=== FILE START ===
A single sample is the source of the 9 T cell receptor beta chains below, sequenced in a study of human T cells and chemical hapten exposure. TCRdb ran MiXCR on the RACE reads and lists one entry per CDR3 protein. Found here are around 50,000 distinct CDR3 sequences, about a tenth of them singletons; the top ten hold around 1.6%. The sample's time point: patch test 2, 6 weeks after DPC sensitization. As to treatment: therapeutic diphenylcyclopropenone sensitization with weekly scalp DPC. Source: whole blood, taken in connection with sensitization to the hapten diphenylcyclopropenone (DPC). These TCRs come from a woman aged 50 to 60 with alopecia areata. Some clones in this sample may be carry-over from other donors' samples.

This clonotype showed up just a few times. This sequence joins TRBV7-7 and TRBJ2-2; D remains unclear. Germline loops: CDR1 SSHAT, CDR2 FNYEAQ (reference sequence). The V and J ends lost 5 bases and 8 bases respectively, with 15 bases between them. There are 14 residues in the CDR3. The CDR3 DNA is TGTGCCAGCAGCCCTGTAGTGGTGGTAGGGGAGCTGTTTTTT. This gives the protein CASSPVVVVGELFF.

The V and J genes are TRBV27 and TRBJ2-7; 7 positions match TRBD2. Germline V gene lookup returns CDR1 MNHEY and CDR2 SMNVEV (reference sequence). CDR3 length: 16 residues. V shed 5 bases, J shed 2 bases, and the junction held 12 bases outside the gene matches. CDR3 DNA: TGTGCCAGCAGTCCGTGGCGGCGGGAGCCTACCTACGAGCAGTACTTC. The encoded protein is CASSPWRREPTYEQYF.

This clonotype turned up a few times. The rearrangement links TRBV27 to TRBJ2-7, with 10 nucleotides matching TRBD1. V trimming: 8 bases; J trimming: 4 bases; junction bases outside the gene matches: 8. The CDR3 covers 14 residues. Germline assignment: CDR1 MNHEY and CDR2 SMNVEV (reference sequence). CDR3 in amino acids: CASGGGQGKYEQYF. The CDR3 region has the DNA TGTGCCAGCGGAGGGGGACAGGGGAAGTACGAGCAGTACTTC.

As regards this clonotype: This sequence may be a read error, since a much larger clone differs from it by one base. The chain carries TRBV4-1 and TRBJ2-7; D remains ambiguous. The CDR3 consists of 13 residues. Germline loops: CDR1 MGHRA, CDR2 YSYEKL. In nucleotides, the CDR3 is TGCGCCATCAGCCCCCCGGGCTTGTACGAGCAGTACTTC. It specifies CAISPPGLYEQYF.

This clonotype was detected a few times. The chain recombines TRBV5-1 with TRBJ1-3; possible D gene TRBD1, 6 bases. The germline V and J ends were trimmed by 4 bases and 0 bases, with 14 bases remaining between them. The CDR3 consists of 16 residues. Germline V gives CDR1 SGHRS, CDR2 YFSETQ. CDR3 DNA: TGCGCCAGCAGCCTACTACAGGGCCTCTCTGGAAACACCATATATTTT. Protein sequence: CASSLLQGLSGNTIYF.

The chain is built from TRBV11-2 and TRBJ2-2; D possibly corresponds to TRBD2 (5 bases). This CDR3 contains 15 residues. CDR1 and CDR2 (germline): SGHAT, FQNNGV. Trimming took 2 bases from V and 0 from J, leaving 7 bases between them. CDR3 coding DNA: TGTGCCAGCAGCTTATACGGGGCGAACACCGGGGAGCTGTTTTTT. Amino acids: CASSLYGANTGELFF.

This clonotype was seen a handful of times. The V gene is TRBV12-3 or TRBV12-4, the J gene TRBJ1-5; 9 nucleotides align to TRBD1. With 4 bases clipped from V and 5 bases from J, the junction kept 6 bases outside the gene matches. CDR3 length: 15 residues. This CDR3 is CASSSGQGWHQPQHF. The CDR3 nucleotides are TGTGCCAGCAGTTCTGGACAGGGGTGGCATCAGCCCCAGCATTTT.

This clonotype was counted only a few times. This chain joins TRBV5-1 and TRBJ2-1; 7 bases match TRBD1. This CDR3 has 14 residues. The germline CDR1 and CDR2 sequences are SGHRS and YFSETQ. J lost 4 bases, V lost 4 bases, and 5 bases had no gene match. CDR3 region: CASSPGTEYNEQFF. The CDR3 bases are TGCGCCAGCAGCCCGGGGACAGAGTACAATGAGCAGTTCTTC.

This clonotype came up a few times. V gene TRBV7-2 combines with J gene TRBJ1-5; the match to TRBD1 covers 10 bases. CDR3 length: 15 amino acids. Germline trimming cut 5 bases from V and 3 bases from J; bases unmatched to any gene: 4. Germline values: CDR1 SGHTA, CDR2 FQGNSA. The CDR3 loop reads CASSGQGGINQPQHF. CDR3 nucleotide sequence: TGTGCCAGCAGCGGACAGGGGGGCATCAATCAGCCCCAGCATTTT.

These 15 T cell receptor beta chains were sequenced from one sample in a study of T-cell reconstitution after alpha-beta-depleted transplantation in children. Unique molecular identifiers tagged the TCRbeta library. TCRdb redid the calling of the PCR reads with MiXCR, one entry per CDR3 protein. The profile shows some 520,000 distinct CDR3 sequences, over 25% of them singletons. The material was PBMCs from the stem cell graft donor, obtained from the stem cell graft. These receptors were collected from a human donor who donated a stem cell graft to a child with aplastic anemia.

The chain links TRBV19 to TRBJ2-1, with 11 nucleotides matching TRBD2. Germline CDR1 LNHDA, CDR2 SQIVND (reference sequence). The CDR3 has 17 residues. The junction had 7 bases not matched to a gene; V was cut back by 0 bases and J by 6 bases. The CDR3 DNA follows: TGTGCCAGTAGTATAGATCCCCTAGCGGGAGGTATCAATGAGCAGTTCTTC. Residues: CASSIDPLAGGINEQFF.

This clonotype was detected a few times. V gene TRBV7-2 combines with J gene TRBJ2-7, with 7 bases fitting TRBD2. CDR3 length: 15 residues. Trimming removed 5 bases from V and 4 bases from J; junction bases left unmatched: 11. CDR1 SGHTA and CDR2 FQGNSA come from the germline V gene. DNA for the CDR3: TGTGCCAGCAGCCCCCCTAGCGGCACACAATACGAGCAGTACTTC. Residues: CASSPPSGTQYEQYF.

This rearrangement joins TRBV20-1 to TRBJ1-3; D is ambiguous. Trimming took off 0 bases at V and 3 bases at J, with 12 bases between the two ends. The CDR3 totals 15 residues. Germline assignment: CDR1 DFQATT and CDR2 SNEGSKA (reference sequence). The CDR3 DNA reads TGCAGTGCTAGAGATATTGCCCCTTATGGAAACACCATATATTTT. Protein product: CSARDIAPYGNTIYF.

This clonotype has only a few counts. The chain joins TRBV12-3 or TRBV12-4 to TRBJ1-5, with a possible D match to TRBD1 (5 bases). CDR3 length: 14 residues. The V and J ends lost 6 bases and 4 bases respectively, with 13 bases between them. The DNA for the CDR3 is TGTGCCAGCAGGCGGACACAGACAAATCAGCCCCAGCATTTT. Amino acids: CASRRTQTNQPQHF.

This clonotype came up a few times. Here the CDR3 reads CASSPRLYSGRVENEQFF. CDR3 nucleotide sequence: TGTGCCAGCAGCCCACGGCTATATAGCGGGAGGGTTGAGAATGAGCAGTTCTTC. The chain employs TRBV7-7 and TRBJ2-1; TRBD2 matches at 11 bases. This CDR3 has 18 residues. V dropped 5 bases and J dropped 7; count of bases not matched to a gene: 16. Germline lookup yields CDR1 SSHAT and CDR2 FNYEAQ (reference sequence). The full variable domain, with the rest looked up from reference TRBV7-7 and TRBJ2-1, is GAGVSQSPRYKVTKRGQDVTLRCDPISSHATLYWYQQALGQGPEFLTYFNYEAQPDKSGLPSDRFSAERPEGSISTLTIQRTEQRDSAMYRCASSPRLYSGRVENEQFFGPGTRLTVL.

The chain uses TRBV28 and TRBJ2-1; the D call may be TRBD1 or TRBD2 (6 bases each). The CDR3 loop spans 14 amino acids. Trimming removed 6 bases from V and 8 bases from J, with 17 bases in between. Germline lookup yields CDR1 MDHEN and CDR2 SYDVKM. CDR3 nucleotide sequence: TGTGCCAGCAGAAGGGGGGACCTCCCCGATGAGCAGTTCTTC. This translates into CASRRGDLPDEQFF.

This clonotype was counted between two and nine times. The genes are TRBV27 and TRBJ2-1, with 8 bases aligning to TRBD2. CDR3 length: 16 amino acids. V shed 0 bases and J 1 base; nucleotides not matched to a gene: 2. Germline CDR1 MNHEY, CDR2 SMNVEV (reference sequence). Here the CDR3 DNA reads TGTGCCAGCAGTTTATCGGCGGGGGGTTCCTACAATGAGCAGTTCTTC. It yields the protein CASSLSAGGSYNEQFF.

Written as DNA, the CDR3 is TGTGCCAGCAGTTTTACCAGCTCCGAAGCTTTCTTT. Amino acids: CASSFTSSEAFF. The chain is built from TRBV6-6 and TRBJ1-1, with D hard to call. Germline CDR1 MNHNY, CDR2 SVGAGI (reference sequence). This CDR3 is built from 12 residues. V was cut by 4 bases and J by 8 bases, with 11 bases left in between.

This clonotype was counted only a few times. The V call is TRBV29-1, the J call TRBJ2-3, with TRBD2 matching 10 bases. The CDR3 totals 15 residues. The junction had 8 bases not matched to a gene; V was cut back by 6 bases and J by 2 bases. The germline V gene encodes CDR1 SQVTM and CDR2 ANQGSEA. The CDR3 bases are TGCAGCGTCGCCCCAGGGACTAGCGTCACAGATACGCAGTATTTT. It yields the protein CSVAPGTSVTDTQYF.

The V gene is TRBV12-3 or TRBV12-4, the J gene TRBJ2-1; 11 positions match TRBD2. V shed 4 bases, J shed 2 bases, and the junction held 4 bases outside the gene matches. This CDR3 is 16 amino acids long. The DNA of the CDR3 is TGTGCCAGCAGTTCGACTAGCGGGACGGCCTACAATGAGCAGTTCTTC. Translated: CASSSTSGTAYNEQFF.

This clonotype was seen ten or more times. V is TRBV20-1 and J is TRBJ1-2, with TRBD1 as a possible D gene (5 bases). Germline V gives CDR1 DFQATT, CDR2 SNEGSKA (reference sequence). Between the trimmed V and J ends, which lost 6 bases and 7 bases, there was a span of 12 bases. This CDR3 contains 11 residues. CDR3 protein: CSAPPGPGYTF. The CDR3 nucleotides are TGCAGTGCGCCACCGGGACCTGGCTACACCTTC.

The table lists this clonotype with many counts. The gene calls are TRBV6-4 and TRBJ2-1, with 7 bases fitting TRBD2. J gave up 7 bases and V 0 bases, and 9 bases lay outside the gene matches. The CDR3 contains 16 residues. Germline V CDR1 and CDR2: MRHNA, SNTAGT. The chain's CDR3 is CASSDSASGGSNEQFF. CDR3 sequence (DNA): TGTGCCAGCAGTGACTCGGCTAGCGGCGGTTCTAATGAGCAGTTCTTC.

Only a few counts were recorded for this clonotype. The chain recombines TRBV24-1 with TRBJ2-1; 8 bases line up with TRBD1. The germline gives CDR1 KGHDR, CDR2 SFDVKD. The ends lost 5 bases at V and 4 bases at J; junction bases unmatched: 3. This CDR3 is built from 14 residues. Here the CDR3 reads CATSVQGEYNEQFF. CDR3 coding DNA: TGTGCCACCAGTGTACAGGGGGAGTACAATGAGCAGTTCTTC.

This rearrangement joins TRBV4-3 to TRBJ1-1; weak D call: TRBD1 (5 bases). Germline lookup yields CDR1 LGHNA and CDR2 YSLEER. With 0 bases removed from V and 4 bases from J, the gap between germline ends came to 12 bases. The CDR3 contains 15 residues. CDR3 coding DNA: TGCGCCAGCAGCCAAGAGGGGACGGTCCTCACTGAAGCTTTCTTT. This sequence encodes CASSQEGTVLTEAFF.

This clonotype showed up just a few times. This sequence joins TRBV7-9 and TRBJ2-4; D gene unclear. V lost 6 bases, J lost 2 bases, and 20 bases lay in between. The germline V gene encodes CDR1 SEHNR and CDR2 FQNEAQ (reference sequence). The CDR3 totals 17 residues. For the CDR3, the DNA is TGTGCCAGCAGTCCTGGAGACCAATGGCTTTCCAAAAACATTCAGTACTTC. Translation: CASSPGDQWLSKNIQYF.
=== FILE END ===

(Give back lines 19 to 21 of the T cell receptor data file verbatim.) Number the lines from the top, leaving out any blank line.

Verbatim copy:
Written as DNA, the CDR3 is TGTGCCAGCAGTTTTACCAGCTCCGAAGCTTTCTTT. Amino acids: CASSFTSSEAFF. The chain is built from TRBV6-6 and TRBJ1-1, with D hard to call. Germline CDR1 MNHNY, CDR2 SVGAGI (reference sequence). This CDR3 is built from 12 residues. V was cut by 4 bases and J by 8 bases, with 11 bases left in between.

This clonotype was counted only a few times. The V call is TRBV29-1, the J call TRBJ2-3, with TRBD2 matching 10 bases. The CDR3 totals 15 residues. The junction had 8 bases not matched to a gene; V was cut back by 6 bases and J by 2 bases. The germline V gene encodes CDR1 SQVTM and CDR2 ANQGSEA. The CDR3 bases are TGCAGCGTCGCCCCAGGGACTAGCGTCACAGATACGCAGTATTTT. It yields the protein CSVAPGTSVTDTQYF.

The V gene is TRBV12-3 or TRBV12-4, the J gene TRBJ2-1; 11 positions match TRBD2. V shed 4 bases, J shed 2 bases, and the junction held 4 bases outside the gene matches. This CDR3 is 16 amino acids long. The DNA of the CDR3 is TGTGCCAGCAGTTCGACTAGCGGGACGGCCTACAATGAGCAGTTCTTC. Translated: CASSSTSGTAYNEQFF.